Donald Fagen – The Nightfly


A distinguished member of the Better Records Rock and Pop Hall of Fame.

TWO AMAZING SIDES RATING AT OR NEAR A+++! Super energetic and present, this record is on a completely different level than the typical pressing. We just finished a big shootout for Donald Fagen’s solo effort from 1982 (just two years after Gaucho and the end of Steely Dan) and we gotta tell you, there are a lot of weak sounding copies out there! We should know; we played them. 

We’ve been picking copies up for more than a year in the hopes that we’d have some killer Hot Stamper copies to offer, but most of them left us cold. Flat, edgy and bright, like a bad copy of Graceland, only a fraction had the kind of magic we find on the better Steely Dan albums.

Both sides here are incredibly clear and high-rez compared to the typical pressings, with none of the veiled, smeary quality we hear so much of. The vocals are breathy, the bass is clear and the whole thing is open and spacious.

What to Listen For

The upper mids on certain tracks of both sides have a tendency to be brighter than we would like. Ruby Baby on side one can be that way, and the title track on side two has some of the wannabe hit single radio EQ that makes it the “least likely to succeed” so to speak. On a good copy the first track of each side should be all you need to hear.

Side One

Punchy and high-resolution. Check out the cymbals and muted guitar on I.G.Y. — they sound Right On The Money (ROTM) here!

Side Two

As Good As It Gets (AGAIG). Big, open and spacious with zero smear, this is doing everything we want it to!

Fagen’s Nightfly and Digital Sound — Do All the Pressings Have to Sound Like CDs?

The average copy of this digitally recorded, mixed and mastered LP sounds just the way you would expect it to: like a CD. It’s anemic, two-dimensional, opaque, thin, bright, harsh, with little extreme top and the kind of bass that’s all “note” with no real weight, solidity or harmonic structure. Sounds like a CD, right? That’s the way most of my CDs sound, which is why I no longer listen to them except in the car.

But what if I told you that the best copies of The Nightfly can actually sound like real honest-to-goodness ANALOG recordings, with practically no trace of any of the nasty shortcomings listed above? You may not believe it, but it’s true. I heard it myself. I heard a copy sound so good that I would never have guessed it was digital. On my honor, that’s the truth. The best copies are surprisingly ANALOG sounding.

Allow us to make the case for The Nightfly.

The commentary below is basically a reworked version of the one we wrote about Direct Metal Mastering. Almost all the same principles apply, which allows us to easily make the changes necessary to defend The Nightfly and not Jellyfish’s Bellybutton. Simply put, the question before the house is: Can this record sound analog? We very much believe it can.

The problem with the typical copy of this record is gritty, grainy, grungy sound — not the kind that’s on the master tape, the kind that’s added during the mastering and pressing of the record. When that crap goes away, as it so clearly does on a copy we played recently, it lets you see just how good sounding this record can be. And that means REALLY good sounding.

On most copies the CD-like opacity and grunge would naturally be attributed to the Digital Recording process; that’s the conventional wisdom, so those with a small data sample (in most cases the size of that sample will rarely be more than one) could be forgiven for reaching such a conclusion. Based on our findings it turns out to be completely false.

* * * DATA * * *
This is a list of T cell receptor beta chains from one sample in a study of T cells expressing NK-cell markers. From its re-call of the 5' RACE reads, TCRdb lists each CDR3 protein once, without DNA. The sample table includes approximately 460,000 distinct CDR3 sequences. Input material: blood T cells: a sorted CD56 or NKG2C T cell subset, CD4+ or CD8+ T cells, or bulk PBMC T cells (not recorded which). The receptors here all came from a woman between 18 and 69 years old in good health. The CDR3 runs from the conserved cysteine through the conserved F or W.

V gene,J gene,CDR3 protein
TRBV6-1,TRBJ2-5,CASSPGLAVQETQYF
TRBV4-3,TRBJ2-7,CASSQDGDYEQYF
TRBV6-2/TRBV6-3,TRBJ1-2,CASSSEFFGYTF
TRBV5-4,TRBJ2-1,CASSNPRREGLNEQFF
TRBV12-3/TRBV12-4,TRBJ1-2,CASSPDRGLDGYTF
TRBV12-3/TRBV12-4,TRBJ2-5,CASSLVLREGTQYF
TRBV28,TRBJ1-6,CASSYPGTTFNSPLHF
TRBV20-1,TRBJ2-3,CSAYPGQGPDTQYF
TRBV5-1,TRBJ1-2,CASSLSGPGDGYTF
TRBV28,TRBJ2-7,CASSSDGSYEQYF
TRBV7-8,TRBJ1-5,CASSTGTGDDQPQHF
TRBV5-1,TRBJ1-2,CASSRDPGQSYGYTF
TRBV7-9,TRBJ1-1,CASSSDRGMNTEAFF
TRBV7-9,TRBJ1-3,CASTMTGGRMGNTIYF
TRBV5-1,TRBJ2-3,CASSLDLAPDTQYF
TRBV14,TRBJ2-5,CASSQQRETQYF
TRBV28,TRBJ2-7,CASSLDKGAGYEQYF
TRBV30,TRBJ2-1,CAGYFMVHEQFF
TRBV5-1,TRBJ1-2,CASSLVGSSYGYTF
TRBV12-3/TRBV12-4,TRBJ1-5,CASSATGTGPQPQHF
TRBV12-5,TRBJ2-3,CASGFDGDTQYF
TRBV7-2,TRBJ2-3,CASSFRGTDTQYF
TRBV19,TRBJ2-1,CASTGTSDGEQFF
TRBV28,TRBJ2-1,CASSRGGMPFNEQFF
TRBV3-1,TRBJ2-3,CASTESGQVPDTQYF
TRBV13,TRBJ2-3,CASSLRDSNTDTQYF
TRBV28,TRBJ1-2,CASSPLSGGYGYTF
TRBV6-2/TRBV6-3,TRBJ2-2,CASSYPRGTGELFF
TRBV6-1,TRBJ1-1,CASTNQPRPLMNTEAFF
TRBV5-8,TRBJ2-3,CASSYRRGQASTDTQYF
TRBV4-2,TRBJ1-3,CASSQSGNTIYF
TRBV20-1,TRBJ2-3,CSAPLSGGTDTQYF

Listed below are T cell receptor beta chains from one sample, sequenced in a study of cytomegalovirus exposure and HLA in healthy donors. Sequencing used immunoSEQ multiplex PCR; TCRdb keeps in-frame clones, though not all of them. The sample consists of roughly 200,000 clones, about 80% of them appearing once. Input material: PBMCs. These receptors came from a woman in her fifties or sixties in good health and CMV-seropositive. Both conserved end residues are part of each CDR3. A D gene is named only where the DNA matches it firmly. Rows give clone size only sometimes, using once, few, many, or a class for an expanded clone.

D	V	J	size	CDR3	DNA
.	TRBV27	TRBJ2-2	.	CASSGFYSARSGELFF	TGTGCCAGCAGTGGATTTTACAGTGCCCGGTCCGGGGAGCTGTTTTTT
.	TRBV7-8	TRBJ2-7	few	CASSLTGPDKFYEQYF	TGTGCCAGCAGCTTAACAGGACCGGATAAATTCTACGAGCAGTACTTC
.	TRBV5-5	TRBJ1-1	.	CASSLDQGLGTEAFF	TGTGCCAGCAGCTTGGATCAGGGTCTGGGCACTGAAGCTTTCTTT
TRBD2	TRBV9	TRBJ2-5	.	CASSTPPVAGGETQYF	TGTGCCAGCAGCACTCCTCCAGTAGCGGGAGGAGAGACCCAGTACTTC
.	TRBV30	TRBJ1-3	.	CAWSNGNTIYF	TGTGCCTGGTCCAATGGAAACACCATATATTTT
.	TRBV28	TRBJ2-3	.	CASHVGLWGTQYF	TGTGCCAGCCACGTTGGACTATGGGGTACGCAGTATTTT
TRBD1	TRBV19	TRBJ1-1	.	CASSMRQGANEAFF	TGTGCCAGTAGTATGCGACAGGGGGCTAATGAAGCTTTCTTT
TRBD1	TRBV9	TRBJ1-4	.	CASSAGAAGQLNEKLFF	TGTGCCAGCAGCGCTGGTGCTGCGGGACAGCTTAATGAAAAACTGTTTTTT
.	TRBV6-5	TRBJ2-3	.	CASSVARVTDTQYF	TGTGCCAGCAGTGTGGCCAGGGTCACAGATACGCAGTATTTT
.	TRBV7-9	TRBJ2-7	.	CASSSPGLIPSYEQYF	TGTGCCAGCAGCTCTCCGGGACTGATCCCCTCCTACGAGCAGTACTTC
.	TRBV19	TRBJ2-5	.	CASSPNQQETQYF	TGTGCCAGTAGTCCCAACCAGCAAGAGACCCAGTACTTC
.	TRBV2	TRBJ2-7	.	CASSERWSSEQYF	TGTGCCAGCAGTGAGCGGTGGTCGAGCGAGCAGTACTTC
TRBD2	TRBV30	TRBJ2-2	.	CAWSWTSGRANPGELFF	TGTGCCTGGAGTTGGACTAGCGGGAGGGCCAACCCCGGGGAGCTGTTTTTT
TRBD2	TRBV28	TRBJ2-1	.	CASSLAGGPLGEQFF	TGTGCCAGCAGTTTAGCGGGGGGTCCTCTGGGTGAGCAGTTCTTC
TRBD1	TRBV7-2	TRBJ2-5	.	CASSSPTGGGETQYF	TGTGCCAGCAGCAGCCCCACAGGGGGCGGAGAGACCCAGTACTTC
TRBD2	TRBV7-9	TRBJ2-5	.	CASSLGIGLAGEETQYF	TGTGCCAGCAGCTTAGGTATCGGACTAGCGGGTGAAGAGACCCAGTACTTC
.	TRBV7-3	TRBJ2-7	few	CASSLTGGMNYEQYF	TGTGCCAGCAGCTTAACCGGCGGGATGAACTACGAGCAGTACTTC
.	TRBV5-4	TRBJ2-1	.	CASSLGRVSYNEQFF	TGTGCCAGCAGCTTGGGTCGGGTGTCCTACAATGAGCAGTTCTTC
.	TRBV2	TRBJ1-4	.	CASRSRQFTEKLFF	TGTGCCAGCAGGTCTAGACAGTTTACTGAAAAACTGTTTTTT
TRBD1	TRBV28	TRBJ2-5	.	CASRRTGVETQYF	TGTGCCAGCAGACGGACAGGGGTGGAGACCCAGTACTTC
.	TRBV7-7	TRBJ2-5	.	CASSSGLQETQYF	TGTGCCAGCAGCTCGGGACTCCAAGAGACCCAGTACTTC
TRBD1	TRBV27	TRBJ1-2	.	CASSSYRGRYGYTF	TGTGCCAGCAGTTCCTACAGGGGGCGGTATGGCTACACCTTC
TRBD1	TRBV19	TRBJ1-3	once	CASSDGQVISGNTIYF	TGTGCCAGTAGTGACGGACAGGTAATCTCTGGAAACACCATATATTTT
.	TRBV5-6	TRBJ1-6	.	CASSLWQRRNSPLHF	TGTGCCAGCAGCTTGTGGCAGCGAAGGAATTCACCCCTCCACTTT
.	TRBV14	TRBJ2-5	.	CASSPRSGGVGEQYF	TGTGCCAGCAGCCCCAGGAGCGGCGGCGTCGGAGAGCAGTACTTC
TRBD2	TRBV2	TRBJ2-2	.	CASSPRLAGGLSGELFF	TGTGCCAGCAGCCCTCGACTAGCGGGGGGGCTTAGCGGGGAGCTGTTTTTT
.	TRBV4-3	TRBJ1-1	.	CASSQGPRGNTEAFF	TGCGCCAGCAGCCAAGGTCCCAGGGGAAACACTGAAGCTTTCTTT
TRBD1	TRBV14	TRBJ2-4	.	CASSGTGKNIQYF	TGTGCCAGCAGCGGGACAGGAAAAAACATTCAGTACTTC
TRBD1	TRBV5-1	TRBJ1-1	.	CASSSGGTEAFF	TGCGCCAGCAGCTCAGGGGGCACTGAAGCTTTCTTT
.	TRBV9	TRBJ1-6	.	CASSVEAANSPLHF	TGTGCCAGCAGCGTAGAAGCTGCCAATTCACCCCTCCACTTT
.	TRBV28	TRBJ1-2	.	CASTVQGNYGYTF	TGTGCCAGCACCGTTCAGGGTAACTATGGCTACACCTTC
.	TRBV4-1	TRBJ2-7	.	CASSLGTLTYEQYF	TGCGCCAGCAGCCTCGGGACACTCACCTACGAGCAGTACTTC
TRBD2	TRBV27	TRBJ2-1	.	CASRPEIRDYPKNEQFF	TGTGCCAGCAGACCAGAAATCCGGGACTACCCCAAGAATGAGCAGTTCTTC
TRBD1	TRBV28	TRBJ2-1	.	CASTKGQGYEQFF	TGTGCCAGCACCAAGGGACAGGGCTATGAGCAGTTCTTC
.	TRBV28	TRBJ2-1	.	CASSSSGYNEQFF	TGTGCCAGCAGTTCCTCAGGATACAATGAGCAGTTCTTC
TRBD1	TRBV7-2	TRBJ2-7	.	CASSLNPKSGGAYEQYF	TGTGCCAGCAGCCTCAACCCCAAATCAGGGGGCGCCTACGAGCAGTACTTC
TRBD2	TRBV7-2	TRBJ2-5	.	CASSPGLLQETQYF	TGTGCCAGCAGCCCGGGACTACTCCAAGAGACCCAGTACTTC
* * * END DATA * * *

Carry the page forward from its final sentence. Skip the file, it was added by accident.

The bad pressings do indeed sound more like CDs. The best pressings do not.

More Conventional Wisdom

All are digitally recorded, mixed and mastered, proving again that the conventional wisdom is simply mistaken. Conventional wisdom is a term of disparagement here at Better Records for this very reason. What passes for common sense in the world of audiophile record collectors is mostly of dubious value, if not demonstrably false. We refer to many of them as Record Myths and lay out the evidence against them in our listings. (I believe we are alone in the world of record dealers to do so. In fact we are practically alone in the world of record lovers to do so. That’s a much bigger world but it’s full of the same misunderstandings and misinformation.)

If there are “myths” on the list that you yourself believe to be true, we are happy to send you the record that will help disabuse you of such notions. Rarely is there a time when we do not have the record in hand that makes our case, and it would be our pleasure to have you hear just what we are talking about for yourself, on your own system.

How Analog Is It?

The ones we like the best will tend to be the ones that sound the most Analog. The more they sound like the average pressing — in other words, the more CD-like they sound — the lower the sonic grade. Many will not have even one Hot Stamper side and will end up in the trade-in pile.

The best copies sound the way the best copies of most Classic Rock records sound: tonally correct, rich, clear, sweet, smooth, open, present, lively, big, spacious, Tubey Magical, with breathy vocals and little to no spit, grit, grain or grunge.

That’s the sound of analog, and the best copies of The Nightfly have that sound.


Side One

Green Flower Street
Ruby Baby 

Side Two

New Frontier 
The Nightfly 
The Goodbye Look 
Walk Between Raindrops

AMG Review

A portrait of the artist as a young man, The Nightfly is a wonderfully evocative reminiscence of Kennedy-era American life; in the liner notes, Donald Fagen describes the songs as representative of the kinds of fantasies he entertained as an adolescent during the late ’50s/early ’60s, and he conveys the tenor of the times with some of his most personal and least obtuse material to date.